Robert Thompson, director of the Bleier Center for Television and Popular Culture at Syracuse University's S.I. Newhouse School of Public Communications, said what makes Mrs. Palin stand out is that she "was so much more than a political candidate."
"She was a presence in the American Olympus of celebrity, in a class kind of her own," he said. "She was the punch line of every late-night comedian's jokes, she was the clown in the freak show. At the same time, she was in the position as a woman running for vice president. That hasn't happened many times."
Mr. Thompson said the show could draw an audience of those hoping "to see her and say, 'You go, girl,'" but also those waiting for the next train wreck.
Larger than life
Mrs. Palin, a mother of five, became a household name when Republican presidential candidate John McCain plucked her from political obscurity to become his running mate in the 2008 election.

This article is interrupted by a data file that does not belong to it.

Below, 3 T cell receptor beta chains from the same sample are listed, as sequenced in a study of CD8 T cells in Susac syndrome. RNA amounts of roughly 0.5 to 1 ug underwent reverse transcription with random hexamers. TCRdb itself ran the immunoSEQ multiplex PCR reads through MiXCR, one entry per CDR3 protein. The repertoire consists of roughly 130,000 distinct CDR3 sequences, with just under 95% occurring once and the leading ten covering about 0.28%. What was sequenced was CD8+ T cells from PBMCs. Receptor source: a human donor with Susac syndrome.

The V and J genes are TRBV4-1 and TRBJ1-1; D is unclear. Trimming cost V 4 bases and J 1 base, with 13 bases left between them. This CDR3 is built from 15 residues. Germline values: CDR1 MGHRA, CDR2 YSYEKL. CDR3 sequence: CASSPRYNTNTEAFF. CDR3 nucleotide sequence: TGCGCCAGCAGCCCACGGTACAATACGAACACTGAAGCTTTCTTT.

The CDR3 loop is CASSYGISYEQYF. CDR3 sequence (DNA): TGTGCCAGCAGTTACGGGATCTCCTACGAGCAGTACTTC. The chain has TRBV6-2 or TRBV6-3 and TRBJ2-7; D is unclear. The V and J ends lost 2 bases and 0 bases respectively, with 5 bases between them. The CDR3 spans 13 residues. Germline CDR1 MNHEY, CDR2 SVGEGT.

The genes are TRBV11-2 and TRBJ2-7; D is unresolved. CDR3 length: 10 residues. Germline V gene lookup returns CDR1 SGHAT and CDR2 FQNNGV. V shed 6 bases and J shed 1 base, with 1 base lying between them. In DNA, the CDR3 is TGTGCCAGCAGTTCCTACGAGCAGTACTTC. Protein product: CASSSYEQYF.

Her folksy style and defense of the Second Amendment helped make her a rock star among the party's grass roots and a favorite target of Democrats.
After the election, Mrs. Palin returned to Alaska. She stepped down as governor months later, citing "frivolous" ethics probes and associated legal costs.
Her speech at the Conservative Political Action Conference this month in suburban Washington galvanized the audience. Still, Mrs. Palin, 50, tied for 10th place with Louisiana Gov. Bobby Jindal, former Arkansas Gov. Mike Huckabee and former Secretary of State Condoleezza Rice in a presidential preference straw poll sponsored by The Washington Times.
Aside from reality television, Mrs. Palin has been the subject of books, including her memoir "Going Rogue," appeared on many news shows, inspired a made-for-television movie, and traveled across the country on the public speaking circuit.